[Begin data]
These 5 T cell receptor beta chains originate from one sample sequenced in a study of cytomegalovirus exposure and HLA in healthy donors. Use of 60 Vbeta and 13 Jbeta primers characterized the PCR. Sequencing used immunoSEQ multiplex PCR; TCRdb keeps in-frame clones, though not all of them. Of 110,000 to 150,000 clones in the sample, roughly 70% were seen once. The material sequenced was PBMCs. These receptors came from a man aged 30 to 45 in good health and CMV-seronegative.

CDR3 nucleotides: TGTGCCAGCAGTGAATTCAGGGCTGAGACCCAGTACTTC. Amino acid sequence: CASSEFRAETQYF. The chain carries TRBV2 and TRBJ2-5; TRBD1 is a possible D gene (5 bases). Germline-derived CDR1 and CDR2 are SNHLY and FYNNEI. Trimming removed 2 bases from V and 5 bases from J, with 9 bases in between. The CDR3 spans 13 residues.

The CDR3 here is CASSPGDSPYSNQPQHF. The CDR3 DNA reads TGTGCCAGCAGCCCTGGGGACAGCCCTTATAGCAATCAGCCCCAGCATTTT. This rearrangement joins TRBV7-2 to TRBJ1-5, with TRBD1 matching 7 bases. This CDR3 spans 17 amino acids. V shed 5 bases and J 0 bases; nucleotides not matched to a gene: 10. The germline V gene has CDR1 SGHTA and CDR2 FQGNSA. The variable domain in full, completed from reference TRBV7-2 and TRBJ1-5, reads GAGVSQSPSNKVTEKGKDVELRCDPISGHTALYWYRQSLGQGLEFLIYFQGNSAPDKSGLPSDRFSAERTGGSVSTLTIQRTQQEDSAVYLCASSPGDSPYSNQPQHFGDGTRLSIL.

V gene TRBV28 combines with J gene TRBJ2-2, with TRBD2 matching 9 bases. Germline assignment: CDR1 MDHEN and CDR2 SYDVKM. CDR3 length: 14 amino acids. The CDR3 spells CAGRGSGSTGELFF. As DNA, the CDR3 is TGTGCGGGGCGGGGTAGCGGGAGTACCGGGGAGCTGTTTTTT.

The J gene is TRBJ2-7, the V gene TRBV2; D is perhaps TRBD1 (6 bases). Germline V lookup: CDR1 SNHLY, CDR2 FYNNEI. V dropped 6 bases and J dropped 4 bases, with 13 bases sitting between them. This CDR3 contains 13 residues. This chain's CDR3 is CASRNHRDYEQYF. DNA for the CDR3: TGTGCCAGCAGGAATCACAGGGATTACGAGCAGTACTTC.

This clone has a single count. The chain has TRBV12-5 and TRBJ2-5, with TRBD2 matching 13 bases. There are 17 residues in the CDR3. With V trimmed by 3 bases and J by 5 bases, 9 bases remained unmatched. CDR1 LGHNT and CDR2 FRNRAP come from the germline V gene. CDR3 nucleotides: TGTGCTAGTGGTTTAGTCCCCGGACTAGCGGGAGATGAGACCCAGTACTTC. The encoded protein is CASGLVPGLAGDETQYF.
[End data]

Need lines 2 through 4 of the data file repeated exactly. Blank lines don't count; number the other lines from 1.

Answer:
CDR3 nucleotides: TGTGCCAGCAGTGAATTCAGGGCTGAGACCCAGTACTTC. Amino acid sequence: CASSEFRAETQYF. The chain carries TRBV2 and TRBJ2-5; TRBD1 is a possible D gene (5 bases). Germline-derived CDR1 and CDR2 are SNHLY and FYNNEI. Trimming removed 2 bases from V and 5 bases from J, with 9 bases in between. The CDR3 spans 13 residues.

The CDR3 here is CASSPGDSPYSNQPQHF. The CDR3 DNA reads TGTGCCAGCAGCCCTGGGGACAGCCCTTATAGCAATCAGCCCCAGCATTTT. This rearrangement joins TRBV7-2 to TRBJ1-5, with TRBD1 matching 7 bases. This CDR3 spans 17 amino acids. V shed 5 bases and J 0 bases; nucleotides not matched to a gene: 10. The germline V gene has CDR1 SGHTA and CDR2 FQGNSA. The variable domain in full, completed from reference TRBV7-2 and TRBJ1-5, reads GAGVSQSPSNKVTEKGKDVELRCDPISGHTALYWYRQSLGQGLEFLIYFQGNSAPDKSGLPSDRFSAERTGGSVSTLTIQRTQQEDSAVYLCASSPGDSPYSNQPQHFGDGTRLSIL.

V gene TRBV28 combines with J gene TRBJ2-2, with TRBD2 matching 9 bases. Germline assignment: CDR1 MDHEN and CDR2 SYDVKM. CDR3 length: 14 amino acids. The CDR3 spells CAGRGSGSTGELFF. As DNA, the CDR3 is TGTGCGGGGCGGGGTAGCGGGAGTACCGGGGAGCTGTTTTTT.